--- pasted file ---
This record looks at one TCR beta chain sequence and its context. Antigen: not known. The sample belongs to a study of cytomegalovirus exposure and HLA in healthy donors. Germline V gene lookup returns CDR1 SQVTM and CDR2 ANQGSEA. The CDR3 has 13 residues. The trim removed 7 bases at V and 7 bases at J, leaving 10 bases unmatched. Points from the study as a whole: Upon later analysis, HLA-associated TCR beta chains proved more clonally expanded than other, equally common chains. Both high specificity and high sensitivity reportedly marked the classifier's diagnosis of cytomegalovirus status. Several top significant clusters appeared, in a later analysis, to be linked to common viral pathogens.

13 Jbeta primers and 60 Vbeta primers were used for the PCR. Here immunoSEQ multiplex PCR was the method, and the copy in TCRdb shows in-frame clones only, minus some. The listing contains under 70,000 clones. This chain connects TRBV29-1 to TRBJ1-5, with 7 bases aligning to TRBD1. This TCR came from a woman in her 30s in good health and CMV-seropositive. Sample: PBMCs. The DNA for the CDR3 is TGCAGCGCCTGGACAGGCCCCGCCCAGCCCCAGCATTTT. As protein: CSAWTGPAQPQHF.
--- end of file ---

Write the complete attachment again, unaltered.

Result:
This record looks at one TCR beta chain sequence and its context. Antigen: not known. The sample belongs to a study of cytomegalovirus exposure and HLA in healthy donors. Germline V gene lookup returns CDR1 SQVTM and CDR2 ANQGSEA. The CDR3 has 13 residues. The trim removed 7 bases at V and 7 bases at J, leaving 10 bases unmatched. Points from the study as a whole: Upon later analysis, HLA-associated TCR beta chains proved more clonally expanded than other, equally common chains. Both high specificity and high sensitivity reportedly marked the classifier's diagnosis of cytomegalovirus status. Several top significant clusters appeared, in a later analysis, to be linked to common viral pathogens.

13 Jbeta primers and 60 Vbeta primers were used for the PCR. Here immunoSEQ multiplex PCR was the method, and the copy in TCRdb shows in-frame clones only, minus some. The listing contains under 70,000 clones. This chain connects TRBV29-1 to TRBJ1-5, with 7 bases aligning to TRBD1. This TCR came from a woman in her 30s in good health and CMV-seropositive. Sample: PBMCs. The DNA for the CDR3 is TGCAGCGCCTGGACAGGCCCCGCCCAGCCCCAGCATTTT. As protein: CSAWTGPAQPQHF.